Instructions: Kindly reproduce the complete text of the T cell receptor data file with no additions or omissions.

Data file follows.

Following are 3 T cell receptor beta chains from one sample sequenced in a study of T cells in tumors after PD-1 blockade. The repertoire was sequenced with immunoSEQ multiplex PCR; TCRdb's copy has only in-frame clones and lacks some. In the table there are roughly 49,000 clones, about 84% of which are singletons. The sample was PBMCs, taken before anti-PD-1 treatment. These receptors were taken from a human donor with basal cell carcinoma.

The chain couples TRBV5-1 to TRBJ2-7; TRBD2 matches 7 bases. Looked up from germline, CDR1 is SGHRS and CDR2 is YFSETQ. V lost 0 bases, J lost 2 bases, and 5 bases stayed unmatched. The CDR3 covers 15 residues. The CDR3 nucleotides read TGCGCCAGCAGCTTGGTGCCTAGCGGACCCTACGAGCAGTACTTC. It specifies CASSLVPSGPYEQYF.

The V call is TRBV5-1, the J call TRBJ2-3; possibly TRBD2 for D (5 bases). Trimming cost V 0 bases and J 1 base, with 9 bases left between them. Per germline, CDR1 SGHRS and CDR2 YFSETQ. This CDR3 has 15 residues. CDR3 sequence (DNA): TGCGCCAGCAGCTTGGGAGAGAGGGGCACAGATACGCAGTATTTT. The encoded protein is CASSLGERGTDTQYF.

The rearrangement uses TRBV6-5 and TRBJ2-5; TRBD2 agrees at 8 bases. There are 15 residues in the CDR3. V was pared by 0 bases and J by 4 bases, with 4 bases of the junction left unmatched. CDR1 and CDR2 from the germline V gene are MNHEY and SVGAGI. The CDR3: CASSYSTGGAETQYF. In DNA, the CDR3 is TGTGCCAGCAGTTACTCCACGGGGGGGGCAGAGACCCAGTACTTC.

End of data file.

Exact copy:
Following are 3 T cell receptor beta chains from one sample sequenced in a study of T cells in tumors after PD-1 blockade. The repertoire was sequenced with immunoSEQ multiplex PCR; TCRdb's copy has only in-frame clones and lacks some. In the table there are roughly 49,000 clones, about 84% of which are singletons. The sample was PBMCs, taken before anti-PD-1 treatment. These receptors were taken from a human donor with basal cell carcinoma.

The chain couples TRBV5-1 to TRBJ2-7; TRBD2 matches 7 bases. Looked up from germline, CDR1 is SGHRS and CDR2 is YFSETQ. V lost 0 bases, J lost 2 bases, and 5 bases stayed unmatched. The CDR3 covers 15 residues. The CDR3 nucleotides read TGCGCCAGCAGCTTGGTGCCTAGCGGACCCTACGAGCAGTACTTC. It specifies CASSLVPSGPYEQYF.

The V call is TRBV5-1, the J call TRBJ2-3; possibly TRBD2 for D (5 bases). Trimming cost V 0 bases and J 1 base, with 9 bases left between them. Per germline, CDR1 SGHRS and CDR2 YFSETQ. This CDR3 has 15 residues. CDR3 sequence (DNA): TGCGCCAGCAGCTTGGGAGAGAGGGGCACAGATACGCAGTATTTT. The encoded protein is CASSLGERGTDTQYF.

The rearrangement uses TRBV6-5 and TRBJ2-5; TRBD2 agrees at 8 bases. There are 15 residues in the CDR3. V was pared by 0 bases and J by 4 bases, with 4 bases of the junction left unmatched. CDR1 and CDR2 from the germline V gene are MNHEY and SVGAGI. The CDR3: CASSYSTGGAETQYF. In DNA, the CDR3 is TGTGCCAGCAGTTACTCCACGGGGGGGGCAGAGACCCAGTACTTC.